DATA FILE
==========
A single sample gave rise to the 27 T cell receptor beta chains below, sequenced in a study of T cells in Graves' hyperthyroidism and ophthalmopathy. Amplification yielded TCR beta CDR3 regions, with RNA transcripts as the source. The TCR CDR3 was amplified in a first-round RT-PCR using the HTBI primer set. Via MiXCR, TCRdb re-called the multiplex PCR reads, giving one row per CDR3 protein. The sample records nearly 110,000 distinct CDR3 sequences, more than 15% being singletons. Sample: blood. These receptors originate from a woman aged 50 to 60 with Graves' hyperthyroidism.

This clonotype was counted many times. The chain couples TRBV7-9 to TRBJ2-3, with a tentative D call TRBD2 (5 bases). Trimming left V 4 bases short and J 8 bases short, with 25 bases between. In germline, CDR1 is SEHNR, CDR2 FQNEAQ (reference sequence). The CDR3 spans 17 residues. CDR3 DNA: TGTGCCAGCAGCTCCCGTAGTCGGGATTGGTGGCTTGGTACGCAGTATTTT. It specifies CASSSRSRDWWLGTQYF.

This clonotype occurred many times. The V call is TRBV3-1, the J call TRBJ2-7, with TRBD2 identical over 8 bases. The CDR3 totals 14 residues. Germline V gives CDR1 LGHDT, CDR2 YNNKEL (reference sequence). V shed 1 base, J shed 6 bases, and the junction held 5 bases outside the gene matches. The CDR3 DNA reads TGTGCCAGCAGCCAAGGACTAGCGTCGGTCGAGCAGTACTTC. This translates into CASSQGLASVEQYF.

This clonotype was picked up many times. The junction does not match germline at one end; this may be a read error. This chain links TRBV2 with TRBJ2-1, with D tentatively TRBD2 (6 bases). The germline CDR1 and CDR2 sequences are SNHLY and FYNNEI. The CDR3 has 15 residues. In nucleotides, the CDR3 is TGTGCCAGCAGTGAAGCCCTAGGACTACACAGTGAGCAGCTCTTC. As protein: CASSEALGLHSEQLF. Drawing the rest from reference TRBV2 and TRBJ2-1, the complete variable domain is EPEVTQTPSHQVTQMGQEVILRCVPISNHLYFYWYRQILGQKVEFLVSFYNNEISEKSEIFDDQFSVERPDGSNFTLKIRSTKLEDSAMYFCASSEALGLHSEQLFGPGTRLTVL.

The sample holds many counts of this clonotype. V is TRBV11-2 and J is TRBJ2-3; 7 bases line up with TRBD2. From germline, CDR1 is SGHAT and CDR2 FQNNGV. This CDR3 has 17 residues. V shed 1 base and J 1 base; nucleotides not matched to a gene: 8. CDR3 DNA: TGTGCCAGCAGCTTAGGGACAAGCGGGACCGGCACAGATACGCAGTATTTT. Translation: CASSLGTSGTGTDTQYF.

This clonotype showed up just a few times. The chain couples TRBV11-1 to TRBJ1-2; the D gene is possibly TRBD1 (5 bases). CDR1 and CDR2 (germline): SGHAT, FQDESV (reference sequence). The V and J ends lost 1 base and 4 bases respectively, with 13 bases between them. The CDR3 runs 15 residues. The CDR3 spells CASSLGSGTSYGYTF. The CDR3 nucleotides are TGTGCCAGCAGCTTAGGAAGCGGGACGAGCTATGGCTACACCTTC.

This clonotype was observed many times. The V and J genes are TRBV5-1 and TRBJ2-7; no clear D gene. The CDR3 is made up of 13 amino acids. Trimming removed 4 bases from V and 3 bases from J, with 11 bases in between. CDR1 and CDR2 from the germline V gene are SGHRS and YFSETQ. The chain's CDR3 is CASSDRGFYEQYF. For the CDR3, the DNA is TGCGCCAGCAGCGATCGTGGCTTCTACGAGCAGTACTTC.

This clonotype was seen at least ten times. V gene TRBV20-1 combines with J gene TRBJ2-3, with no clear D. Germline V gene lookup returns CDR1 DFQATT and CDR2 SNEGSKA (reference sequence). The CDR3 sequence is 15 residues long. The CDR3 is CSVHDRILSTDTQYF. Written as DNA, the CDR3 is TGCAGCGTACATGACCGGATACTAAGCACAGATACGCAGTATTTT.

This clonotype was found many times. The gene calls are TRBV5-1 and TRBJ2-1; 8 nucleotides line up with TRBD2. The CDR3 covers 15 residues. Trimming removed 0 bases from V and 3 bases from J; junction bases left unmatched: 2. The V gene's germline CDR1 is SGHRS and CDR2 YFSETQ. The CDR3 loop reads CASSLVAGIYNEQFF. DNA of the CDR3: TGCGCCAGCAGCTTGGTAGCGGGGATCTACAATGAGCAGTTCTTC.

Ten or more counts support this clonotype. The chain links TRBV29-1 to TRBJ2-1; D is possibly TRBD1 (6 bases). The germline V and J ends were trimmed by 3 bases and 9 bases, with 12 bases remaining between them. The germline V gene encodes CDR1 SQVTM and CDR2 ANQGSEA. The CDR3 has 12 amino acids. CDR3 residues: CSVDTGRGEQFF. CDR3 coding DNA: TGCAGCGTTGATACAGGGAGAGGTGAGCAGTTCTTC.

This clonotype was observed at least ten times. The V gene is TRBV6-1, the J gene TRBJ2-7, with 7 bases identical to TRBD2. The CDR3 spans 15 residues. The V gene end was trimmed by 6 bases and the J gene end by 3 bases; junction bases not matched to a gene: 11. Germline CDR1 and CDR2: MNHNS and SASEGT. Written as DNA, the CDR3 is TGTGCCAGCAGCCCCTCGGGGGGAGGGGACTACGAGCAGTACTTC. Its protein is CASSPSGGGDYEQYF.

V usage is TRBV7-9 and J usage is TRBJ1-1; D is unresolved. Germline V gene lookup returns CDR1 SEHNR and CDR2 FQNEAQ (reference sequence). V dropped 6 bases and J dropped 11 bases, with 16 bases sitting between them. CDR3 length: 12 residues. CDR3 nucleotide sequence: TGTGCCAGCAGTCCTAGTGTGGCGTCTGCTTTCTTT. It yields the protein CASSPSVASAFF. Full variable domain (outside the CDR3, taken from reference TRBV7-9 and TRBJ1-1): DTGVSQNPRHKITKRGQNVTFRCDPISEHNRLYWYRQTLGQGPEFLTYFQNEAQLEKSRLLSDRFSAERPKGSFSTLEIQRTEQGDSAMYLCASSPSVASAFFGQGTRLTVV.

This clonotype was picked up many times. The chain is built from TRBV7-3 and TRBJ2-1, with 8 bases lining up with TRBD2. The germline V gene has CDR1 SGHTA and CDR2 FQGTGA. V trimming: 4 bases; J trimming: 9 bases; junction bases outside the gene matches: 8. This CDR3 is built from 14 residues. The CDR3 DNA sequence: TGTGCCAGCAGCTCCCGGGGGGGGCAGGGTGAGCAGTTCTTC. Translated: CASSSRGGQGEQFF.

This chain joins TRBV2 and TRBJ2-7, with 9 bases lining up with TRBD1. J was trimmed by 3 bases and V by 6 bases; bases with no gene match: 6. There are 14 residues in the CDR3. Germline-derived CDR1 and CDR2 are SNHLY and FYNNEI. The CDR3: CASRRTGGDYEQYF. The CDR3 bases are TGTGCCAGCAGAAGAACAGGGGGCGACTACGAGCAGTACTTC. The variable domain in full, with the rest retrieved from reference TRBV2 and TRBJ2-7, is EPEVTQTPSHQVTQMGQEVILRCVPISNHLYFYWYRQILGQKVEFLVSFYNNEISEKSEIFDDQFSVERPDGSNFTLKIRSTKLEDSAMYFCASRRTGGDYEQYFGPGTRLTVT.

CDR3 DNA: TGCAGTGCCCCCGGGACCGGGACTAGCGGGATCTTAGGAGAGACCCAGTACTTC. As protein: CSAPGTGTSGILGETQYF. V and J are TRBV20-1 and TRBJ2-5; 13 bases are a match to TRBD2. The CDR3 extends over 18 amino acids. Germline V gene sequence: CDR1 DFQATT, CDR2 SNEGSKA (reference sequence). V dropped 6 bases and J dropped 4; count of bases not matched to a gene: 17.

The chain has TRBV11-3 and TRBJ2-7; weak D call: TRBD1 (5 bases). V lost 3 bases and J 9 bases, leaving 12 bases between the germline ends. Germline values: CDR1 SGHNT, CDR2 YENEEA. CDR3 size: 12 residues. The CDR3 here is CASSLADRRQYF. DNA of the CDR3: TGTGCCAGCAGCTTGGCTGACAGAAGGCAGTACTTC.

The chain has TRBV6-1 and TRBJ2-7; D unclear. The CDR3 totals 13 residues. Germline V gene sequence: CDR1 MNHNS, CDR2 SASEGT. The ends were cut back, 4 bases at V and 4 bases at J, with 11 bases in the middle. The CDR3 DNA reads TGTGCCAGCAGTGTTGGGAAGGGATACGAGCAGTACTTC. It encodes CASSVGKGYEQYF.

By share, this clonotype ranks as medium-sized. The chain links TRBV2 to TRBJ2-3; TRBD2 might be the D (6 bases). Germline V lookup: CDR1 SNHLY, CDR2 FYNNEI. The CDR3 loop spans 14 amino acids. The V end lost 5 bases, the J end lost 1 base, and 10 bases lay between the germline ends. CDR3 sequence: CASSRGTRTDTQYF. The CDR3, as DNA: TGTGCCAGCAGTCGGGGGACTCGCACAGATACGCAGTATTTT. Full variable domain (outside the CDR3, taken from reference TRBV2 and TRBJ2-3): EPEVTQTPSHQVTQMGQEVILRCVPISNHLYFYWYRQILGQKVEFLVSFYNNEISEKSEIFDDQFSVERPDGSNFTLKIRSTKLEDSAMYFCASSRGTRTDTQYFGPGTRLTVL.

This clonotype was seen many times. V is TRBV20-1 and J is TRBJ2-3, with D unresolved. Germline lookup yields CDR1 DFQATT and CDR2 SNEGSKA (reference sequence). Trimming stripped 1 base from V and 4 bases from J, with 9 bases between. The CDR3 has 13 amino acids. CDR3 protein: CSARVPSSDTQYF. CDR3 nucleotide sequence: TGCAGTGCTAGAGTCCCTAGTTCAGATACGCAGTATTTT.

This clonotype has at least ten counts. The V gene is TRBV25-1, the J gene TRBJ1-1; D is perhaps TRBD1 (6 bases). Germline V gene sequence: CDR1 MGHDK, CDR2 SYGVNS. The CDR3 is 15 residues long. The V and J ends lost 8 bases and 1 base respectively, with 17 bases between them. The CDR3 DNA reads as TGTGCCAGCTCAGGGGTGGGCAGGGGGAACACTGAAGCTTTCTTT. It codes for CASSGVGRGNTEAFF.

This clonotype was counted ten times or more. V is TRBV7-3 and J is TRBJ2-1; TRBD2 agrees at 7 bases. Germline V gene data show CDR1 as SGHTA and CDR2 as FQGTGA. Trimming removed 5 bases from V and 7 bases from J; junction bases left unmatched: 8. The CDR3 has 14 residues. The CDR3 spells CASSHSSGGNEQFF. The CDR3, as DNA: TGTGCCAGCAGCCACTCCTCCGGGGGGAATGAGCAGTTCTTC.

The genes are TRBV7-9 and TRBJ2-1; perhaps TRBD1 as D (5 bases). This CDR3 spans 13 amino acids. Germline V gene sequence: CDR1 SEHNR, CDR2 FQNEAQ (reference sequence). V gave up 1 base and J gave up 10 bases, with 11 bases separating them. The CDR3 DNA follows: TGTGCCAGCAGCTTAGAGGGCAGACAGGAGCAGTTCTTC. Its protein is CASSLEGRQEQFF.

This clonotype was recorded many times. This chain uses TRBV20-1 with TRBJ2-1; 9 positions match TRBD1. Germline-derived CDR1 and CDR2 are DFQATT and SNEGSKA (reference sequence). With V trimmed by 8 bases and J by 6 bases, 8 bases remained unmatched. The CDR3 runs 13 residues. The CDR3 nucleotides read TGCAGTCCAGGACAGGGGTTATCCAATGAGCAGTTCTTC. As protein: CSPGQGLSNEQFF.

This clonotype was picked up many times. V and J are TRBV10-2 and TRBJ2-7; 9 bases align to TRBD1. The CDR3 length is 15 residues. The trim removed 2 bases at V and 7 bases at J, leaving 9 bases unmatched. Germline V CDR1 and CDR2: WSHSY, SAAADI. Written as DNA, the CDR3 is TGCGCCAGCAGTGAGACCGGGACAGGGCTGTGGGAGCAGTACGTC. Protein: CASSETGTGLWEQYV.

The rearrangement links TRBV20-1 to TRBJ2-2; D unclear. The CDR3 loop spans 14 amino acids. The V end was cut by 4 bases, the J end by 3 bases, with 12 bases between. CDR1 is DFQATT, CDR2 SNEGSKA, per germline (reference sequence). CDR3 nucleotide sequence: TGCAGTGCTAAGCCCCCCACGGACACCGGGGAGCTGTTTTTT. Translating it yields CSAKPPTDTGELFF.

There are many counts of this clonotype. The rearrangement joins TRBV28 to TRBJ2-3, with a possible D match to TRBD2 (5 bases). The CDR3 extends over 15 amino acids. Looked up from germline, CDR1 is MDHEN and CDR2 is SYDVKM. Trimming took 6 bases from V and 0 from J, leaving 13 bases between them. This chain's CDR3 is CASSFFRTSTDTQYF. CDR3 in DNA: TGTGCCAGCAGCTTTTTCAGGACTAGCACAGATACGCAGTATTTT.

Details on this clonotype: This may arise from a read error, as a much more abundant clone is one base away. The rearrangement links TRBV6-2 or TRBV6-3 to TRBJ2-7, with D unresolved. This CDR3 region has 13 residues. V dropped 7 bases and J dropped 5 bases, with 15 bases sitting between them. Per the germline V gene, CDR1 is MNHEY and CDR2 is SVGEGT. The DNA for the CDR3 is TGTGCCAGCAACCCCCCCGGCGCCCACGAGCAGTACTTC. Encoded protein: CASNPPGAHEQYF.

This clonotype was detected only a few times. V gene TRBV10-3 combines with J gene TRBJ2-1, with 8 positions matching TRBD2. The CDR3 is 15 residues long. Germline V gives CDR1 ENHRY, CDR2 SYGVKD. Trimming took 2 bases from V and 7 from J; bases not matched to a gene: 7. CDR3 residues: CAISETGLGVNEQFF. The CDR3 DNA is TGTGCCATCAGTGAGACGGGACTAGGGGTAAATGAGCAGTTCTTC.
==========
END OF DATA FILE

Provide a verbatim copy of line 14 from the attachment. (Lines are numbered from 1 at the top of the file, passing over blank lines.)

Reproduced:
This chain joins TRBV2 and TRBJ2-7, with 9 bases lining up with TRBD1. J was trimmed by 3 bases and V by 6 bases; bases with no gene match: 6. There are 14 residues in the CDR3. Germline-derived CDR1 and CDR2 are SNHLY and FYNNEI. The CDR3: CASRRTGGDYEQYF. The CDR3 bases are TGTGCCAGCAGAAGAACAGGGGGCGACTACGAGCAGTACTTC. The variable domain in full, with the rest retrieved from reference TRBV2 and TRBJ2-7, is EPEVTQTPSHQVTQMGQEVILRCVPISNHLYFYWYRQILGQKVEFLVSFYNNEISEKSEIFDDQFSVERPDGSNFTLKIRSTKLEDSAMYFCASRRTGGDYEQYFGPGTRLTVT.